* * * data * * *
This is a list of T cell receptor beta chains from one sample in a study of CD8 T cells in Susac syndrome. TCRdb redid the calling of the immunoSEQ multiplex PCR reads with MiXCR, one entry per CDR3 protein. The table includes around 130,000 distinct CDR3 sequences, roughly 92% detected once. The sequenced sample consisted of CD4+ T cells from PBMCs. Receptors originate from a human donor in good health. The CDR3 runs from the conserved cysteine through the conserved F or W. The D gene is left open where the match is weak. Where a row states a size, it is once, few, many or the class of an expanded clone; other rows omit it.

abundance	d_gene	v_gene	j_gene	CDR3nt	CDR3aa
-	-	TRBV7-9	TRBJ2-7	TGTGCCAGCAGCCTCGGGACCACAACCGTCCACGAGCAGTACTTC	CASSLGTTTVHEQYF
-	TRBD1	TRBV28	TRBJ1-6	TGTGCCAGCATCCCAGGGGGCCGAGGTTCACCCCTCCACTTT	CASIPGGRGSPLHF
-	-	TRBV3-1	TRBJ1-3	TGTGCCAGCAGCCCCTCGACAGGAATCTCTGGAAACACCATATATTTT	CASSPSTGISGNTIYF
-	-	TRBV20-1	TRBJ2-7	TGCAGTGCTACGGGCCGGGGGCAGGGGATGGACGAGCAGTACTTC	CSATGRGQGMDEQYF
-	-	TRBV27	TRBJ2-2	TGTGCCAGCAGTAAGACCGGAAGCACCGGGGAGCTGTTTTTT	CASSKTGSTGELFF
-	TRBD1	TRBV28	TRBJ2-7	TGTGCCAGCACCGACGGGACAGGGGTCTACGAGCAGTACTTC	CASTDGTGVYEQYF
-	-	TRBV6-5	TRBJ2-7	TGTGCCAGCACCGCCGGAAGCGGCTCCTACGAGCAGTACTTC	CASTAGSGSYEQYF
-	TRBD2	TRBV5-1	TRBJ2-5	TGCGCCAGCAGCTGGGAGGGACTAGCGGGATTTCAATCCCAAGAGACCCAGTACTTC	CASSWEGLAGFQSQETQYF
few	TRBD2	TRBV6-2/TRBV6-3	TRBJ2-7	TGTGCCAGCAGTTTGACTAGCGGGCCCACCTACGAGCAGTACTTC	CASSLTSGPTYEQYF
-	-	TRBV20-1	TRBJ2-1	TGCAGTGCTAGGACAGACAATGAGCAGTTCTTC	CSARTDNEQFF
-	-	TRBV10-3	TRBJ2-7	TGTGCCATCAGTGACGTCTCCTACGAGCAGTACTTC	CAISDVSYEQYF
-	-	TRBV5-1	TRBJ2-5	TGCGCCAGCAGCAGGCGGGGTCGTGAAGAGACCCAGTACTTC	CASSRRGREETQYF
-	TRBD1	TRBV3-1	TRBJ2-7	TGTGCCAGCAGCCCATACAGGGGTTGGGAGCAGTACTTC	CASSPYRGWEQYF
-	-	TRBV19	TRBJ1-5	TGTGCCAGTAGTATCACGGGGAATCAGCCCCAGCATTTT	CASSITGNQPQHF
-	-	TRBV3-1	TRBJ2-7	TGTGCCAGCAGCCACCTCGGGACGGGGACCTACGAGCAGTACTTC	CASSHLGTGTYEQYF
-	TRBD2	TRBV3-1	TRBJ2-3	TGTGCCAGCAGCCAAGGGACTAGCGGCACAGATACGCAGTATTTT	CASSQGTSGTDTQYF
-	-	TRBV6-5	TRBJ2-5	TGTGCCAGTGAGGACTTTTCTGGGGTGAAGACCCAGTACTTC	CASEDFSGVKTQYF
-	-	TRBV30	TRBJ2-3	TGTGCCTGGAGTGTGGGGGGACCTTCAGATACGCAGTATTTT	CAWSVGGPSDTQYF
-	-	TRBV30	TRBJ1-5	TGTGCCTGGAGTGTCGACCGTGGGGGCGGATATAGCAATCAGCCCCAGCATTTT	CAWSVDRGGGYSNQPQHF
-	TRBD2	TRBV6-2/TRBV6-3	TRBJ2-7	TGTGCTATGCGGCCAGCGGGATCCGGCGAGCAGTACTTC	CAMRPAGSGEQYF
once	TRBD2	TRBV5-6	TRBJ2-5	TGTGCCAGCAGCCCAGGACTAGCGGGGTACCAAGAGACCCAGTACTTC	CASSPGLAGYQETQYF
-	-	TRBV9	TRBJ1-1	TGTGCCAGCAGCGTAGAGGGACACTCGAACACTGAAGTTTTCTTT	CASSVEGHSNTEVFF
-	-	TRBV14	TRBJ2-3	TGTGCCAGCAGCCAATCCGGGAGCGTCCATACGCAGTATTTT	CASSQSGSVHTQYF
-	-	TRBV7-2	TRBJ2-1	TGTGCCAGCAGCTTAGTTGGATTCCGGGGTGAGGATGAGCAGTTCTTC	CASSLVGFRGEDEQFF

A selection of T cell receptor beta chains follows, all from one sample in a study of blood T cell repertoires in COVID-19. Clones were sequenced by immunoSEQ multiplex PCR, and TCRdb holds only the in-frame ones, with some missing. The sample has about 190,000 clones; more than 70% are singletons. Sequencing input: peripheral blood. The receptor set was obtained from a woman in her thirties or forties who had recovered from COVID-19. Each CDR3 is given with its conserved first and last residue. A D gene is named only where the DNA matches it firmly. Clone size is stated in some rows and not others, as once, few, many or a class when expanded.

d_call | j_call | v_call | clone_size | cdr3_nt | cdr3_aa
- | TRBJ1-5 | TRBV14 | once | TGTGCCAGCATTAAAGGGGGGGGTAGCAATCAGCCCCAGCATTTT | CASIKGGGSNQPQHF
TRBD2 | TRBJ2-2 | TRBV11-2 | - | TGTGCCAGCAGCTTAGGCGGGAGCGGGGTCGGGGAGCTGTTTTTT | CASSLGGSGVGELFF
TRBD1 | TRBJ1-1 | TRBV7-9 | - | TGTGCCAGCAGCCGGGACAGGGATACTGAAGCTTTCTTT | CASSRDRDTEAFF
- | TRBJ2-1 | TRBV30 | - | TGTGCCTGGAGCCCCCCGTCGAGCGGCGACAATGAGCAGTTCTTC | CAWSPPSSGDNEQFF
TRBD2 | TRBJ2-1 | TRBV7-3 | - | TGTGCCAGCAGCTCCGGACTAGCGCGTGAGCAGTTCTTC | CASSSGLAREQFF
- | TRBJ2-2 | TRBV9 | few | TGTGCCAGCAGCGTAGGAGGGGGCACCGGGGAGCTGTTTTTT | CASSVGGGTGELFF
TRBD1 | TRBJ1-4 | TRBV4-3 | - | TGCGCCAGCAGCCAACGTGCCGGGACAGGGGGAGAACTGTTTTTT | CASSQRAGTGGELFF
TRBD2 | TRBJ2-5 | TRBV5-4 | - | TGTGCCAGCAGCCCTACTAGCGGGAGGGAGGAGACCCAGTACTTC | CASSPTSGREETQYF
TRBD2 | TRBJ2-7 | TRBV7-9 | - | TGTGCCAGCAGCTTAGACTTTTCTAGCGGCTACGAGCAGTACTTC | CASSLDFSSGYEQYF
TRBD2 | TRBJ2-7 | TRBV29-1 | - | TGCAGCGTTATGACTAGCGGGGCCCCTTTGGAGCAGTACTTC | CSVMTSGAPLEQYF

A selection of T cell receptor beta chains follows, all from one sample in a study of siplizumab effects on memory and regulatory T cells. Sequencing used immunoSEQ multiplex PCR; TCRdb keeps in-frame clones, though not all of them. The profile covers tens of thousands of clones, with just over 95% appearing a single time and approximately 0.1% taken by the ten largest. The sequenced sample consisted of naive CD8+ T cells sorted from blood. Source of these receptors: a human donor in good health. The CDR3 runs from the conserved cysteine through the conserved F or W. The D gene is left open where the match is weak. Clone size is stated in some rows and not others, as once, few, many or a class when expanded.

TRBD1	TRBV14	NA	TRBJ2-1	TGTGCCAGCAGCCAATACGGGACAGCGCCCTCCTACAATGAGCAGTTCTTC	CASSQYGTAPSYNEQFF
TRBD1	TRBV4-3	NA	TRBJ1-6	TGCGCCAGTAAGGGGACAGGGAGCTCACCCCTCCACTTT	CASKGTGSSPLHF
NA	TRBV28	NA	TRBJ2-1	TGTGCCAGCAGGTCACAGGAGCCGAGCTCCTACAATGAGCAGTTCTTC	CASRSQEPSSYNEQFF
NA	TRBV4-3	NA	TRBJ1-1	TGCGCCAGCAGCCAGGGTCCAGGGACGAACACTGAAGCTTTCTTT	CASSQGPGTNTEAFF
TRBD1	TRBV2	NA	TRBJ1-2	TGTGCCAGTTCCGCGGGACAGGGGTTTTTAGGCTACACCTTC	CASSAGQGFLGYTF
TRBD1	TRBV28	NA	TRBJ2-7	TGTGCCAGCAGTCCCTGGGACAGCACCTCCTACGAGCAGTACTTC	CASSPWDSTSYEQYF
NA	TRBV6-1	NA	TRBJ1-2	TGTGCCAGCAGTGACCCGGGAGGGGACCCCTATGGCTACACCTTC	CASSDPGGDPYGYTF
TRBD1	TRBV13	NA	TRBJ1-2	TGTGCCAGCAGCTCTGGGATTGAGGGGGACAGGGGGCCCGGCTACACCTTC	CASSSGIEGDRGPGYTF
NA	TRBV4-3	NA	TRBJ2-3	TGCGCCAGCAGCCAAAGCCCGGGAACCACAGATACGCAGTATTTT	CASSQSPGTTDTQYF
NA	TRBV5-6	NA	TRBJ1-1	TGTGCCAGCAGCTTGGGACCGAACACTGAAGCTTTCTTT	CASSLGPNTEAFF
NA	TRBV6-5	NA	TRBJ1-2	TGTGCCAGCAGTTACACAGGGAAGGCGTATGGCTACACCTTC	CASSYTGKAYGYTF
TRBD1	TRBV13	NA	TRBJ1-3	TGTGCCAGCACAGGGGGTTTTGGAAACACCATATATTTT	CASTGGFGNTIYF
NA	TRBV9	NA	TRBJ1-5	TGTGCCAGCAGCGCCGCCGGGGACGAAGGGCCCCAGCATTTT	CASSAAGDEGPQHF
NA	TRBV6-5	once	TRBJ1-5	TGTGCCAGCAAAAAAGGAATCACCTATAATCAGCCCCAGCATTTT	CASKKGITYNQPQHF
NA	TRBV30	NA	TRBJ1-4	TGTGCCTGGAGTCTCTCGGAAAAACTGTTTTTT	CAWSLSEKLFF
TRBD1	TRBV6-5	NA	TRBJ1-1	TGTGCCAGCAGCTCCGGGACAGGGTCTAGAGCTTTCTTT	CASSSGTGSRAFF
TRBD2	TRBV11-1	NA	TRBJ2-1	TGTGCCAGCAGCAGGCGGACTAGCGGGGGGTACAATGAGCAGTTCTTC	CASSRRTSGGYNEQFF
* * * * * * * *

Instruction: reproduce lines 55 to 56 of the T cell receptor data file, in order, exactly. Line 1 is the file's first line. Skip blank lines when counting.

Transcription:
TRBD1	TRBV6-5	NA	TRBJ1-1	TGTGCCAGCAGCTCCGGGACAGGGTCTAGAGCTTTCTTT	CASSSGTGSRAFF
TRBD2	TRBV11-1	NA	TRBJ2-1	TGTGCCAGCAGCAGGCGGACTAGCGGGGGGTACAATGAGCAGTTCTTC	CASSRRTSGGYNEQFF